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Stade de France, France-Germany, friendly, Fri Nov 13, 2100 CET/2000 UK time
As you come into Paris from Charles de Gaulle airport by RER train, the signature elliptical roof of the Stade de France comes into view, rising over Saint-Denis like a spaceship from another planet.
Built for the 1998 World Cup and due to stage the opening game and final of Euro 2016, the Stade de France is set around a former gasworks in what was a run-down neighbourhood. Since this 81,000-capacity arena has been the main stage for the French game – home of Les Bleus from Zidane to Ben Arfa, scene of every single domestic Cup and League Cup final since 1998 – the Stade has contributed to the revival of the surrounding area, with tall, swish offices and hotels where only derelict buildings used to be.
This is exactly what the French Football Federation had in mind when France beat Morocco to the 1998 hosting vote, shortly after the country’s disastrous, winless effort at Euro 92. Not having qualified for the previous two major finals, France and the French game needed to recapture the glory of the 1980s, when Michel Platini captained the host nation to victory at the Euro 84 final at the Parc des Princes.
Except that expansion of the then national stadium was tricky, given the proximity of the Peripherique ring road and residential buildings. The brave step was taken to site the new arena in St Denis, between the city’s main airport of Charles de Gaulle and main station, the Gare du Nord, connected by swift, suburban train, the RER. Even braver was the design, by the four-man (and French) SCAU design team later responsible for the rebuilding of Euro 2016 semi-final venue, the Stade Velodrome in Marseille.
The major and most expensive feature, of course, was the signature elliptical roof, which cost €45 million alone, held up by 18 steel masts and appearing to float over the body of the stadium. ‘Heavier than the Eiffel Tower and longer than the Champs-Elysees,’ as they like to say on the stadium tour, the roof allows in plenty of precious sunlight. The other key feature was the movable lower stands, slid back for athletics meets and big rock concerts.
The total cost came in at just under €300 million – about a third of the new Wembley a few years later.
And since thousands of shiny paper discs rained down on Zidane and company that memorable night of 1998 – ‘For Eternity’ as it says on the splash of French sports daily L’Equipe in the Stade de France museum – there have been many a memorable football moment here. Barca’s late turnaround to beat Arsenal at the 2006 Champions League Final, little Gueugnon’s win over PSG at the League Cup Final of 2000, the Henry handball of 2009 – they all happened here.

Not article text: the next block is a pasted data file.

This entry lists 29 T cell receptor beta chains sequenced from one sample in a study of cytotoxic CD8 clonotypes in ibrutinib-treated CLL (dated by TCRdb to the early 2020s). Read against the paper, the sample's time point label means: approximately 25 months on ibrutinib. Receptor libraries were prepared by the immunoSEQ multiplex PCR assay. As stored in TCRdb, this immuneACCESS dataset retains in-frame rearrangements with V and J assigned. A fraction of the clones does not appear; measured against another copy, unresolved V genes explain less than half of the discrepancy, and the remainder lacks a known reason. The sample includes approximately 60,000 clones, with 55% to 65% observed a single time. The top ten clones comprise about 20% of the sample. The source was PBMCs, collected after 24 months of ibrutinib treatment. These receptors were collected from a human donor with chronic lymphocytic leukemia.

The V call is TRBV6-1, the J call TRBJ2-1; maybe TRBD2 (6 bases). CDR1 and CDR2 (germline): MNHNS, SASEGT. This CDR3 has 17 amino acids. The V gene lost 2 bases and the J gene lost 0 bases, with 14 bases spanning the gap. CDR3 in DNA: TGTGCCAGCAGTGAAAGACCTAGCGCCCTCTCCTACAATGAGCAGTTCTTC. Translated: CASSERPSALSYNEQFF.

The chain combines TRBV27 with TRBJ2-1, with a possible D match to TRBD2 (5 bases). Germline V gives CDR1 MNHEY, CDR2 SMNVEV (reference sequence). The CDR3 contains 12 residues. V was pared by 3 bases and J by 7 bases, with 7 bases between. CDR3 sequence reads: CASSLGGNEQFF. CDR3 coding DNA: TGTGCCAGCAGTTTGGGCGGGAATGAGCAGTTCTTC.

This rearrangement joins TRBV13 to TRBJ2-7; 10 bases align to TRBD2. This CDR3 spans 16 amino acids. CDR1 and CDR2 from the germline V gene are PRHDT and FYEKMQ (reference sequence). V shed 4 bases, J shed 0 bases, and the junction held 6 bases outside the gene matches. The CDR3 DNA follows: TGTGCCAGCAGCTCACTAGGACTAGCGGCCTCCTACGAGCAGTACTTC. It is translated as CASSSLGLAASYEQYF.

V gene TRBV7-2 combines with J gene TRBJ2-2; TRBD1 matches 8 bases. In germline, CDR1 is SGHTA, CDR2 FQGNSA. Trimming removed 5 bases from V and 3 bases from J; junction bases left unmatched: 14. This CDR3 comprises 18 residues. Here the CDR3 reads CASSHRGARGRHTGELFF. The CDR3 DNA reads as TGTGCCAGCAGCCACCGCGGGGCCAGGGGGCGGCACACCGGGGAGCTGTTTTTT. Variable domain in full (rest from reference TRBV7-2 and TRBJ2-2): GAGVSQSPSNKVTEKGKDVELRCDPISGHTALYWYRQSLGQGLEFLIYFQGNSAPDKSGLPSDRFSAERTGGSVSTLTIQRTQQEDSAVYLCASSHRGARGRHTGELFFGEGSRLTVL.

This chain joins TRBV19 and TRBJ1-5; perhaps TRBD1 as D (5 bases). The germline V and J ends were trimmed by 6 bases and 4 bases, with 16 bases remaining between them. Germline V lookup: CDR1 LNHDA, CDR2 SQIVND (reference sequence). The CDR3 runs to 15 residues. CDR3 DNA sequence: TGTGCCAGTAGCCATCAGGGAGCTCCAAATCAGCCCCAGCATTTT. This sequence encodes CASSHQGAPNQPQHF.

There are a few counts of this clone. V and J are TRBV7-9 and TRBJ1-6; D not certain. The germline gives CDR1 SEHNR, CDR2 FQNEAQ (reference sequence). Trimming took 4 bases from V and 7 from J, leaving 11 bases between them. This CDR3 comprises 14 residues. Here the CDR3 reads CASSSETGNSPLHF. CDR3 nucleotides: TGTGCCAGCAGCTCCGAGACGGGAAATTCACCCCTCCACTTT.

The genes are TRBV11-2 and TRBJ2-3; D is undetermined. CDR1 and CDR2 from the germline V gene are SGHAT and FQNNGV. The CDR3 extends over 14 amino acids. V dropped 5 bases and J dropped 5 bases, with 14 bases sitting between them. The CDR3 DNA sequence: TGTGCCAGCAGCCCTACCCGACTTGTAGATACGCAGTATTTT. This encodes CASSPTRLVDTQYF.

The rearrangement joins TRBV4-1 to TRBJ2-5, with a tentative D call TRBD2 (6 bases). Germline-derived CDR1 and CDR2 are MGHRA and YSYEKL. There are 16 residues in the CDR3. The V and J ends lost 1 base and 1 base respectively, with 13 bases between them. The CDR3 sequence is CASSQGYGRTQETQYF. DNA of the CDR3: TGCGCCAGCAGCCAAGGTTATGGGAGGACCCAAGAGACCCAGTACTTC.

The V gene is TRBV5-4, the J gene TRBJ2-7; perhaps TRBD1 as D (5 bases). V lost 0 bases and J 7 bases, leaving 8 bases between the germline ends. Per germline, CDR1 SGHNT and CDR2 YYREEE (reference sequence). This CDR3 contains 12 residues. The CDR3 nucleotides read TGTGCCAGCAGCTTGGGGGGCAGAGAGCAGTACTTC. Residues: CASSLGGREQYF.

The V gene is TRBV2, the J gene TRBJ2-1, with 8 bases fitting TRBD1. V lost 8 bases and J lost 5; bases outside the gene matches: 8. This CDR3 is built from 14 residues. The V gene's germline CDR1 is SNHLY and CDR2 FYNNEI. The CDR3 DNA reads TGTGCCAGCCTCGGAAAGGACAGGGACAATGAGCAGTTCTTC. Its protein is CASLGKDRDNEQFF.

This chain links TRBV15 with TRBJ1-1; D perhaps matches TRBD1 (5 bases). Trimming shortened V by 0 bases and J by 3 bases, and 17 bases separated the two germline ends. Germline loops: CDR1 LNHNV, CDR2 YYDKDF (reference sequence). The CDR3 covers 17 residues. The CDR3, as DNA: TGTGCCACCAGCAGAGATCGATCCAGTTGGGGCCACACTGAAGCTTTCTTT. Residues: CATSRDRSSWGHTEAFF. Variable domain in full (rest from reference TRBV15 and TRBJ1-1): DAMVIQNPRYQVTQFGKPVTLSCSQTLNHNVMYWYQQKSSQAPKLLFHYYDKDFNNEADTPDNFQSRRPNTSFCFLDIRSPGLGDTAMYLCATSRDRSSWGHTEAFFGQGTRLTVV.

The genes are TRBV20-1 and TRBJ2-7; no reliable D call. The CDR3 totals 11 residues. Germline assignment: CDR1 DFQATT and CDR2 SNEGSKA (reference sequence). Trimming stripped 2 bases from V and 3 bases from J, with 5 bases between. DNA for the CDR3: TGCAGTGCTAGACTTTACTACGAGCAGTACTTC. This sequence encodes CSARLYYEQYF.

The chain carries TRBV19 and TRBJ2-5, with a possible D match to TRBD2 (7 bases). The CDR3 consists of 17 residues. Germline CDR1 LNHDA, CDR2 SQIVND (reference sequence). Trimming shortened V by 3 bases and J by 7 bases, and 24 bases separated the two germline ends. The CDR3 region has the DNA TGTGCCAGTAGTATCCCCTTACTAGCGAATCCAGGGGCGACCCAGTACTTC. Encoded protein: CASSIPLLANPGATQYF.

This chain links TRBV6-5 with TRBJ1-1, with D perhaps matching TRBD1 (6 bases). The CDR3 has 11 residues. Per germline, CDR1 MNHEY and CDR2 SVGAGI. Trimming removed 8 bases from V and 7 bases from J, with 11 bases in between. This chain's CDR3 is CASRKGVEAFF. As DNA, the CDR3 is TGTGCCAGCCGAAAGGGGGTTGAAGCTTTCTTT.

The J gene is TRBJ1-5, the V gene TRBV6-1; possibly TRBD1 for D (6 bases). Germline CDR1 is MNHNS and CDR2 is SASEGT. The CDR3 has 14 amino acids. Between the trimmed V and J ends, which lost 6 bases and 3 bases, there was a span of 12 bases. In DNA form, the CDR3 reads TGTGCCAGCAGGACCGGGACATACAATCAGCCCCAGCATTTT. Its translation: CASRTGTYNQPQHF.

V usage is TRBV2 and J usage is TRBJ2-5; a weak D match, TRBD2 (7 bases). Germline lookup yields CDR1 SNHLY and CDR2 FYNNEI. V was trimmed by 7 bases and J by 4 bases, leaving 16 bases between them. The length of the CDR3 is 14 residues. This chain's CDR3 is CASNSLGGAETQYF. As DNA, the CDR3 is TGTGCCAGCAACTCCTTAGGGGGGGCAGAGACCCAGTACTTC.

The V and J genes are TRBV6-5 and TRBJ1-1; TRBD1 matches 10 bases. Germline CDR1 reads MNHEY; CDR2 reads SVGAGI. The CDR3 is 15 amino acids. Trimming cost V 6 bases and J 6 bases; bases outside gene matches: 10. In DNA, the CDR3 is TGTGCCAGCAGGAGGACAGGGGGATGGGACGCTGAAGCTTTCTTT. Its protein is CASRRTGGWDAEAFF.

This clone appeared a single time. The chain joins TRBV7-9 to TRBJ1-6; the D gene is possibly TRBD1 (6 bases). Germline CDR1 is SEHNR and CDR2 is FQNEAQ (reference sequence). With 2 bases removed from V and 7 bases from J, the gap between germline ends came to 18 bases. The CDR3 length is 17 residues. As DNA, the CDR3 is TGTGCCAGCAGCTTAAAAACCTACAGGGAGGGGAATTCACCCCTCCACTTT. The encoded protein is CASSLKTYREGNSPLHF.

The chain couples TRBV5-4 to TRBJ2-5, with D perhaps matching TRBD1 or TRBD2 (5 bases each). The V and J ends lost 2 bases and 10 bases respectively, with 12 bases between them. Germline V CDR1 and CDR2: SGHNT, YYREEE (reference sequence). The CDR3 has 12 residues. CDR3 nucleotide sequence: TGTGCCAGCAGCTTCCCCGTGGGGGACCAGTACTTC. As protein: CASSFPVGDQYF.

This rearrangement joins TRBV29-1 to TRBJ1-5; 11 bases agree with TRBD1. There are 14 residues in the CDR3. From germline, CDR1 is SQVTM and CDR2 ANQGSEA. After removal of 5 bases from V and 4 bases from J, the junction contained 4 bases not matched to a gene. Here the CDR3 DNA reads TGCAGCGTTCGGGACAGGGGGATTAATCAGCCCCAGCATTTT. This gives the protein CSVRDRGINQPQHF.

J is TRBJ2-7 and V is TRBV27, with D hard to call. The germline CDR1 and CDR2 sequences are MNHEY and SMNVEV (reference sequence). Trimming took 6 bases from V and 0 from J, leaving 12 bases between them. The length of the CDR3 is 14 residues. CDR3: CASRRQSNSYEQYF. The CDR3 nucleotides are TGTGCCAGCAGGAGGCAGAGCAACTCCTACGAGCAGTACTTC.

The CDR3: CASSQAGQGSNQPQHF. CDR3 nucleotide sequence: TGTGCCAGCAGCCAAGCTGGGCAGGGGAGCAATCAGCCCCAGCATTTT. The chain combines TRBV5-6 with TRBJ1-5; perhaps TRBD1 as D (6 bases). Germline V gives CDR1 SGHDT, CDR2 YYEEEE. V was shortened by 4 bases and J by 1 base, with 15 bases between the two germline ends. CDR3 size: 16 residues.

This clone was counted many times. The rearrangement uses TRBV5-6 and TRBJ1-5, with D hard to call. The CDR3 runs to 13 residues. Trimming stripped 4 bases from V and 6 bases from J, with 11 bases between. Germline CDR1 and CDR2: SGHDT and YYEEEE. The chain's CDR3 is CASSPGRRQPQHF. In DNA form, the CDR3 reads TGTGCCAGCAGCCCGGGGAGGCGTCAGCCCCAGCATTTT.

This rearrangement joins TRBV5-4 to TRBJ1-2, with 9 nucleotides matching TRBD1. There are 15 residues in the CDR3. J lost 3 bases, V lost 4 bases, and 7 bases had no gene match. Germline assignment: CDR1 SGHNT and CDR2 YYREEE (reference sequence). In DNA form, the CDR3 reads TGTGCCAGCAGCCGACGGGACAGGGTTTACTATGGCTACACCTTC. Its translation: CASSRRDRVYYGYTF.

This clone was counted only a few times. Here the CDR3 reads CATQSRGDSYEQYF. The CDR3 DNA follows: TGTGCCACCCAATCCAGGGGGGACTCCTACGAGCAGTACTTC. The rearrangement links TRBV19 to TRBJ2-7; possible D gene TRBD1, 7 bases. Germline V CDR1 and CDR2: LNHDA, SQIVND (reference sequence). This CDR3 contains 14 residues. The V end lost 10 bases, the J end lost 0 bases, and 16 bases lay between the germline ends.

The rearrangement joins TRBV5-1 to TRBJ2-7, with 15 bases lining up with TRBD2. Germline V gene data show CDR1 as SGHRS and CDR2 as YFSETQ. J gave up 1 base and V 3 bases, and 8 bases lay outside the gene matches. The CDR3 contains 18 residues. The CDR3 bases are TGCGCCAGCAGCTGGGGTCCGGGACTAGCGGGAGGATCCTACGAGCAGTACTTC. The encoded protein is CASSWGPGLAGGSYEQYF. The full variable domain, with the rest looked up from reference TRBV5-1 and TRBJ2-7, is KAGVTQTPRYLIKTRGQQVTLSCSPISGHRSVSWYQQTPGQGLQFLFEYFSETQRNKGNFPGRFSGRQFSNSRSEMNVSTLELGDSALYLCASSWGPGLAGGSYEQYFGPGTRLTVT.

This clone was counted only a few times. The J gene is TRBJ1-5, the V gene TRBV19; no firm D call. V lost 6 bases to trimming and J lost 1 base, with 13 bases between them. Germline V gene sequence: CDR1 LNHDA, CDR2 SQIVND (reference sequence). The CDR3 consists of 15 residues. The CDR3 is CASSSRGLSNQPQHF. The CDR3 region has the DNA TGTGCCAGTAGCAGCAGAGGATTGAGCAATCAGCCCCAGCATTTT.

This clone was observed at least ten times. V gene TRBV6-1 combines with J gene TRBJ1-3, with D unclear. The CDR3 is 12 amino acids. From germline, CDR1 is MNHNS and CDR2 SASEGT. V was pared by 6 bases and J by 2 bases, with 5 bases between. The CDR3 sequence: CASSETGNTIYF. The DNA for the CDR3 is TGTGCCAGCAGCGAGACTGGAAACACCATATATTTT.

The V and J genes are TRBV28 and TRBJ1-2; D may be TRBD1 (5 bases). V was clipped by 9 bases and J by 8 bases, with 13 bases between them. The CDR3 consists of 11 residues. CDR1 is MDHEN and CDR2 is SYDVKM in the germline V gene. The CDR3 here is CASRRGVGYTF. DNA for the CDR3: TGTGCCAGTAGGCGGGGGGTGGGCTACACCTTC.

Le Stade comprises four, three-tiered stands, Nord and Sud behind each goal. Est is closest to the RER B station, Ouest to RER D.
On the ground
Two RER stations, La Plaine-Stade de France (line B) and Stade de France-Saint-Denis (line D) are both one stop from Gare du Nord (12 minutes) but require a ticket (€2.50) beyond zone 1. The stations stand either side of the main Autoroute du Nord – RER B is closer. Note that the day pass Mobilis (€7) for Paris also covers this part of zone 2.
There are ticket offices on each corner of the stadium (Tue-Sun 10am-6pm). Customers must register at the Stade website to buy online or can purchase via France Billet.
For France internationals against lesser opposition, tickets are as cheap as €15 in the upper tier (‘Haut’) of the Nord or Sud ends, €10 for under-16s. A decent spot (‘Inter’) in the Est stand is €45/€40, closer to the pitch €75/€70. Prices rise at least €10 for better opposition.
The Boutique Officielle to the right of the main entrance opens 10am-6pm. Note the now retro France 98 souvenirs and current navy blue collared French national replica shirts – with one star over the cockerel badge.
SdF tours (1hr) from the shop/museum cost €15 for adults, €10 under 18s and are free for under 5s. In high season, Apr-Aug, English-language tours take place 10.30am and 2.30pm daily (French ones every 1-2hrs 11am-4pm).
A four-room permanent exhibition bookends each tour but the highlights are the changing room, with a resin floor and smooth, wooden benches, a design upon which Michel Platini himself advised, and the walk up the tunnel to the pitch.
Bars line avenue Jules Rimet on the east side of the stadium, including EVENTS, Le France and convivial Le 3ème Mi-Temps. At the very end, Le Rendez-Vous is a classic corner brasserie with tasteful decorative nods to rugby and football – note the framed image of Eric Cantona in full attire.
Back towards the RER stations, along avenue du Stade de France and adjoining places des Droits de l’Homme, the Café Gaspard and Café Balthazar are both stylish spots for a pre-match aperitif.